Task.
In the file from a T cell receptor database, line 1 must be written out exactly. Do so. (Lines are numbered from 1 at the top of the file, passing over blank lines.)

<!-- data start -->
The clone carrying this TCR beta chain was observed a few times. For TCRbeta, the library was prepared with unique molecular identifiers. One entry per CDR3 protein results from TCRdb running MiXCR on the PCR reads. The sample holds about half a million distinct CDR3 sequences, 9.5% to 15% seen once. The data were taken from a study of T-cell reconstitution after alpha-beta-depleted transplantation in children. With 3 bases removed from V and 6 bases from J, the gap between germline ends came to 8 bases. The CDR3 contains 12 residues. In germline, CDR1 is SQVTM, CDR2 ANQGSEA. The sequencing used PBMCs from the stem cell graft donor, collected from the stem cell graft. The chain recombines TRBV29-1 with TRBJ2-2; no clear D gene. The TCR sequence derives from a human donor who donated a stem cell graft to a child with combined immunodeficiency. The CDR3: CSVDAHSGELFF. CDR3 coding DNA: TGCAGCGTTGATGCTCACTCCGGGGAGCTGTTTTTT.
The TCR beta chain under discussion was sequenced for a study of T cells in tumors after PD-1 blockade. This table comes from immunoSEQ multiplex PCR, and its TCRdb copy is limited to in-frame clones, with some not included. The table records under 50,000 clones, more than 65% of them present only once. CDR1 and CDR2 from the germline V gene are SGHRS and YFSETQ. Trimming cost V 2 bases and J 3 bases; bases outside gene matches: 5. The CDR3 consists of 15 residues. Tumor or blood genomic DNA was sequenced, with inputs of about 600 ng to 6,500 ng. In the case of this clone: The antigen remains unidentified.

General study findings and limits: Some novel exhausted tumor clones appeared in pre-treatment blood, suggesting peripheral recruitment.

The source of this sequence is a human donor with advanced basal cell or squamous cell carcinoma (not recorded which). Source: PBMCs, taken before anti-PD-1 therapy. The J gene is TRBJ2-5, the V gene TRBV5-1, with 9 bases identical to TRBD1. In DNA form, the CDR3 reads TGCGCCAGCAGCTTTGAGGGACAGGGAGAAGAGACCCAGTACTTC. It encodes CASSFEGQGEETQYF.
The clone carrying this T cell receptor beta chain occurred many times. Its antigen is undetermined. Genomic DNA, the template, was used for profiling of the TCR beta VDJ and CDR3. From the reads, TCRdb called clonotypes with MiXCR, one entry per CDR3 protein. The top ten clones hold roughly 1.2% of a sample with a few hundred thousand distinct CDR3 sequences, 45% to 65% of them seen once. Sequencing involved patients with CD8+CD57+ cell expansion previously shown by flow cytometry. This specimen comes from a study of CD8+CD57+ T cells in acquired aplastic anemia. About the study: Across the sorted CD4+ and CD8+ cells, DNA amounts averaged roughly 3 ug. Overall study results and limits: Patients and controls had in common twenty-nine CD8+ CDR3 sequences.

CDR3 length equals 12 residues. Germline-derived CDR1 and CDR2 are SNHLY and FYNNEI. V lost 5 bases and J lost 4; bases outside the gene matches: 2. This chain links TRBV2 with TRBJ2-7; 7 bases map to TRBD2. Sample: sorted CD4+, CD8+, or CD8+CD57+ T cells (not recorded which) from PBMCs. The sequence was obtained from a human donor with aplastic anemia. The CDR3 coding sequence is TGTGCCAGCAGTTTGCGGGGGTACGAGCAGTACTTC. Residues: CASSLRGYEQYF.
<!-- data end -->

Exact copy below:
The clone carrying this TCR beta chain was observed a few times. For TCRbeta, the library was prepared with unique molecular identifiers. One entry per CDR3 protein results from TCRdb running MiXCR on the PCR reads. The sample holds about half a million distinct CDR3 sequences, 9.5% to 15% seen once. The data were taken from a study of T-cell reconstitution after alpha-beta-depleted transplantation in children. With 3 bases removed from V and 6 bases from J, the gap between germline ends came to 8 bases. The CDR3 contains 12 residues. In germline, CDR1 is SQVTM, CDR2 ANQGSEA. The sequencing used PBMCs from the stem cell graft donor, collected from the stem cell graft. The chain recombines TRBV29-1 with TRBJ2-2; no clear D gene. The TCR sequence derives from a human donor who donated a stem cell graft to a child with combined immunodeficiency. The CDR3: CSVDAHSGELFF. CDR3 coding DNA: TGCAGCGTTGATGCTCACTCCGGGGAGCTGTTTTTT.